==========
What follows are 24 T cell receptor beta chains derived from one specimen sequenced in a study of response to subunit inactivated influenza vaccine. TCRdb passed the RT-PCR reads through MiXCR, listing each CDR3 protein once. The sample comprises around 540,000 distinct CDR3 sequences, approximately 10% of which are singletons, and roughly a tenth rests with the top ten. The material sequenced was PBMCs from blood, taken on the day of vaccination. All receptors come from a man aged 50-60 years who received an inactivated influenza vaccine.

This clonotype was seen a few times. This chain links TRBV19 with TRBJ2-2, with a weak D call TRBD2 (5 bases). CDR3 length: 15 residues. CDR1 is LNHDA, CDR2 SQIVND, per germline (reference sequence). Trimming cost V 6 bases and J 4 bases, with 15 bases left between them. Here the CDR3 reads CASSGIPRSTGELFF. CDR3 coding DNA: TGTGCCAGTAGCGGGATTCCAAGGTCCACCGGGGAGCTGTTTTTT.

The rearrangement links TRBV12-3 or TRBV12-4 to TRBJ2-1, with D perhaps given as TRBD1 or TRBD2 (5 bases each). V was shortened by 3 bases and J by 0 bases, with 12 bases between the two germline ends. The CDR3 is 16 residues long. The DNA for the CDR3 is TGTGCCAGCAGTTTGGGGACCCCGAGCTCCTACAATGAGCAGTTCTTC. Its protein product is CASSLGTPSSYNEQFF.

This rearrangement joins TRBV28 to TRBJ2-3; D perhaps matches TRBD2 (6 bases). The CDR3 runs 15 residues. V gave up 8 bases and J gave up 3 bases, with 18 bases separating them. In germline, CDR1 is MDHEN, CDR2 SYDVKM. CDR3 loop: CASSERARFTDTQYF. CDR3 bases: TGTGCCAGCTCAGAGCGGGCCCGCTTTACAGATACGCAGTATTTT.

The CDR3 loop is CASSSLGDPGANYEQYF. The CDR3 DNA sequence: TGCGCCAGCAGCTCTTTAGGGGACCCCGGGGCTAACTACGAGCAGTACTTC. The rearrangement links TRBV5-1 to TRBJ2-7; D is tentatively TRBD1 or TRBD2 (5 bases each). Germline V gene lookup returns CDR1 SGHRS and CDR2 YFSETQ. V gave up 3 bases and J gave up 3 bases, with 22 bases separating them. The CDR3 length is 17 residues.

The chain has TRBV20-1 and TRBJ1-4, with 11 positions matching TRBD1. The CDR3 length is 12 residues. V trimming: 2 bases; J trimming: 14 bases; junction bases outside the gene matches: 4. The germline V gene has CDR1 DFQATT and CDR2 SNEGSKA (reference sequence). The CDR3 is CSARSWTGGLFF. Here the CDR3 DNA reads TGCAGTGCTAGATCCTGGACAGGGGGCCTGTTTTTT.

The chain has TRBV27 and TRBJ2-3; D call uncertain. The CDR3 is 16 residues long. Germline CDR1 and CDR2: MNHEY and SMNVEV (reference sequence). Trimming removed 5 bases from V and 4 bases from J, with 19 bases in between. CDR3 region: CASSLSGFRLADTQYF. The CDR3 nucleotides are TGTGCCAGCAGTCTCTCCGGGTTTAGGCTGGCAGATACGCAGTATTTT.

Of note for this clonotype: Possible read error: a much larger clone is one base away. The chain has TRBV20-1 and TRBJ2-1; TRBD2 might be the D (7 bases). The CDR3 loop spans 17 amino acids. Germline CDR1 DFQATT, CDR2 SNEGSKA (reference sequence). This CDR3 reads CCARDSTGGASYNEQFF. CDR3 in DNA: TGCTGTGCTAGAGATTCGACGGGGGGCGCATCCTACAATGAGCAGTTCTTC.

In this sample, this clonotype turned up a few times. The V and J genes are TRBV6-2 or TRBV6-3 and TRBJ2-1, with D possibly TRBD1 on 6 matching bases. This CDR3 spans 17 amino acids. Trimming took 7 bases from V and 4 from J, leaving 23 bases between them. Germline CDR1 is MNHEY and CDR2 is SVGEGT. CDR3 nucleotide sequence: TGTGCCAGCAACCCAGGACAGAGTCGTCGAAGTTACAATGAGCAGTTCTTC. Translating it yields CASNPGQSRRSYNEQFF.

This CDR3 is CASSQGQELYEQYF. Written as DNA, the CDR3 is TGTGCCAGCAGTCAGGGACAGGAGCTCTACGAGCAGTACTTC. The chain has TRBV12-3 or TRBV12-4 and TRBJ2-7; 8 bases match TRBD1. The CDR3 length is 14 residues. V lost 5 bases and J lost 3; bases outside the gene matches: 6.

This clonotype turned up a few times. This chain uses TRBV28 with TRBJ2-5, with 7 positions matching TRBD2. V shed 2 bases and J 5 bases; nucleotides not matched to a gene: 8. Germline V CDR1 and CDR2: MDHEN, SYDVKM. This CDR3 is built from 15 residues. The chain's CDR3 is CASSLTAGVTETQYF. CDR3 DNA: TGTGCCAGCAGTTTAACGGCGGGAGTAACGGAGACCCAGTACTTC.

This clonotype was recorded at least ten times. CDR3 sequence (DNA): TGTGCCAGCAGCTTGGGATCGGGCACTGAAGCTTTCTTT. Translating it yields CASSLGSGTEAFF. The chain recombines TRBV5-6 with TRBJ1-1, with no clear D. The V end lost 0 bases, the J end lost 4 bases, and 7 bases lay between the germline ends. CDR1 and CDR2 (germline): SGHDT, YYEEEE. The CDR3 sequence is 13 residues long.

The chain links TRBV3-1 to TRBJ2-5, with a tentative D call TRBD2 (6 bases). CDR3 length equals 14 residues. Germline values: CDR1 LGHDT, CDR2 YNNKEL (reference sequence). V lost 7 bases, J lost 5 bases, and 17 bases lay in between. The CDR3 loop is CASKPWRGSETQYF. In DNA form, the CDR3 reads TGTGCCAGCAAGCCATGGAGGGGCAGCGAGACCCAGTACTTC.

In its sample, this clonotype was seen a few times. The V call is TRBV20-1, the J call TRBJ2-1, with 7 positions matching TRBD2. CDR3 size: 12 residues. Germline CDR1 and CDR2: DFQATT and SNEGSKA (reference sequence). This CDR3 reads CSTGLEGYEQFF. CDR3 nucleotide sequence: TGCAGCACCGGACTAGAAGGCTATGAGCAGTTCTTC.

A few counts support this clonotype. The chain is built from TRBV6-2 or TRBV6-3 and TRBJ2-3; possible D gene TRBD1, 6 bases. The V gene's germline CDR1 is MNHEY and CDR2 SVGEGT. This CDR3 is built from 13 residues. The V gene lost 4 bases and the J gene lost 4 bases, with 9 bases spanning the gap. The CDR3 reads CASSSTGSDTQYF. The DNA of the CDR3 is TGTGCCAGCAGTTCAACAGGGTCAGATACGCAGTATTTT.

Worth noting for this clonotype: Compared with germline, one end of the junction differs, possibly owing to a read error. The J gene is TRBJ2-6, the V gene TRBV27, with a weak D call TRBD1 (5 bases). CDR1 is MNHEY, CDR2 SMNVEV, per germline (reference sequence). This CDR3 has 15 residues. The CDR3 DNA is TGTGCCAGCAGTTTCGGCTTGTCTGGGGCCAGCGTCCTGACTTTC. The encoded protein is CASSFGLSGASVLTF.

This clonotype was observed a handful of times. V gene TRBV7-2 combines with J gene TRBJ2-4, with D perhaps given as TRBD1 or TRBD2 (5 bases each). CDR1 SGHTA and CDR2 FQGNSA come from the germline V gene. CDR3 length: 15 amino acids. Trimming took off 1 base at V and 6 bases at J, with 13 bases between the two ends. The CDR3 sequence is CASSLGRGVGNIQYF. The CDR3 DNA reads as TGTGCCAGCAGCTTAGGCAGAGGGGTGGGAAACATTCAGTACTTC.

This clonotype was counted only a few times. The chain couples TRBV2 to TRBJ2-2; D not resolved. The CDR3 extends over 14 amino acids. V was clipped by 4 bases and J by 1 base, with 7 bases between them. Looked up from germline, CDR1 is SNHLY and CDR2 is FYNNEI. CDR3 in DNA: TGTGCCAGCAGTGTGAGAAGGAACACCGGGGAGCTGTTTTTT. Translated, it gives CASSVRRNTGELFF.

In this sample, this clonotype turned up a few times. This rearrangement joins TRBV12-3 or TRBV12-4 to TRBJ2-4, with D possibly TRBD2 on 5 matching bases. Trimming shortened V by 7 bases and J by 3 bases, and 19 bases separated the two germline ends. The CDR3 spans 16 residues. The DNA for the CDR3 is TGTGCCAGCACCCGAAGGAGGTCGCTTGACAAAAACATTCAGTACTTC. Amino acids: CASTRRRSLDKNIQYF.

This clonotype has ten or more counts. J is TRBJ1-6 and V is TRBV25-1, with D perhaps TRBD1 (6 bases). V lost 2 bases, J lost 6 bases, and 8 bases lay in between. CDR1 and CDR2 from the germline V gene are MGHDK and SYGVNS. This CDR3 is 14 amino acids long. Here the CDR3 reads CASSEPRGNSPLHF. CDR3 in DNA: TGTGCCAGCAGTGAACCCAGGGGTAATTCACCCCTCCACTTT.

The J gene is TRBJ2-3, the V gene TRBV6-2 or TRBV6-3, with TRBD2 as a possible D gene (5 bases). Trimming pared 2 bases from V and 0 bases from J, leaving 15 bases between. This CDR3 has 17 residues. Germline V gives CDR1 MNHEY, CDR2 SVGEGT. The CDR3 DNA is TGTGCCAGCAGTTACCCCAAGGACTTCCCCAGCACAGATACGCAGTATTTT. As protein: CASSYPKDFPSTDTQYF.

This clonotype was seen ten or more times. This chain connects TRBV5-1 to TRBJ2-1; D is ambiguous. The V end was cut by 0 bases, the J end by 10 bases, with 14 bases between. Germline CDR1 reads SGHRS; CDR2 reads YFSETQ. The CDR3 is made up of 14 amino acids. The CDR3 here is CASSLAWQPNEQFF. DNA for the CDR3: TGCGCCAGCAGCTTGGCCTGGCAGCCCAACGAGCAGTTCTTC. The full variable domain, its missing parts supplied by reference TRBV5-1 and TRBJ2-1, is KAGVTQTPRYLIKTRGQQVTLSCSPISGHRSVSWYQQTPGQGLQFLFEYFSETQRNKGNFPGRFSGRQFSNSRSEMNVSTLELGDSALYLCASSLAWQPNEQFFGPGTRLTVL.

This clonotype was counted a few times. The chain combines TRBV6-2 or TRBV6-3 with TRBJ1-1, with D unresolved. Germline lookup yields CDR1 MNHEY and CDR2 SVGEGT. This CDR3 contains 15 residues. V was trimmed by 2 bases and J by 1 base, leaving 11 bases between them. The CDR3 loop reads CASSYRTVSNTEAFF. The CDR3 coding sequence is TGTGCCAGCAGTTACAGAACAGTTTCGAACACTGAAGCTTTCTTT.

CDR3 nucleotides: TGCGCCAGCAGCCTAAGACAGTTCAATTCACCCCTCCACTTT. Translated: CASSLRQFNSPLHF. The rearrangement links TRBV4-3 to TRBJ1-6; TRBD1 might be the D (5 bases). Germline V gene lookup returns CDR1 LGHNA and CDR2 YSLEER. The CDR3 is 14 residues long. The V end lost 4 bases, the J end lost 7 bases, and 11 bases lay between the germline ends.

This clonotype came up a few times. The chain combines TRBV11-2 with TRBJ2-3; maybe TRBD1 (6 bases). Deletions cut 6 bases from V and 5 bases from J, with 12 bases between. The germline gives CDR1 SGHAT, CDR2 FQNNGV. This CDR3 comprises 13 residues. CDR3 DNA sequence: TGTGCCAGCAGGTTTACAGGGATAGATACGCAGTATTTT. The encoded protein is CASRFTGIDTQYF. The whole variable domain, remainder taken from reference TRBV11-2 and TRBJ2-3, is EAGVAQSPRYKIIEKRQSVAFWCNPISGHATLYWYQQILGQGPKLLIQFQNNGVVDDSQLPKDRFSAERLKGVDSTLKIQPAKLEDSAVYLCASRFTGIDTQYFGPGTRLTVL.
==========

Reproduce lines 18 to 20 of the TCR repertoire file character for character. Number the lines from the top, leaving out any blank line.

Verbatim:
This clonotype was counted only a few times. The chain couples TRBV2 to TRBJ2-2; D not resolved. The CDR3 extends over 14 amino acids. V was clipped by 4 bases and J by 1 base, with 7 bases between them. Looked up from germline, CDR1 is SNHLY and CDR2 is FYNNEI. CDR3 in DNA: TGTGCCAGCAGTGTGAGAAGGAACACCGGGGAGCTGTTTTTT. Translated, it gives CASSVRRNTGELFF.

In this sample, this clonotype turned up a few times. This rearrangement joins TRBV12-3 or TRBV12-4 to TRBJ2-4, with D possibly TRBD2 on 5 matching bases. Trimming shortened V by 7 bases and J by 3 bases, and 19 bases separated the two germline ends. The CDR3 spans 16 residues. The DNA for the CDR3 is TGTGCCAGCACCCGAAGGAGGTCGCTTGACAAAAACATTCAGTACTTC. Amino acids: CASTRRRSLDKNIQYF.

This clonotype has ten or more counts. J is TRBJ1-6 and V is TRBV25-1, with D perhaps TRBD1 (6 bases). V lost 2 bases, J lost 6 bases, and 8 bases lay in between. CDR1 and CDR2 from the germline V gene are MGHDK and SYGVNS. This CDR3 is 14 amino acids long. Here the CDR3 reads CASSEPRGNSPLHF. CDR3 in DNA: TGTGCCAGCAGTGAACCCAGGGGTAATTCACCCCTCCACTTT.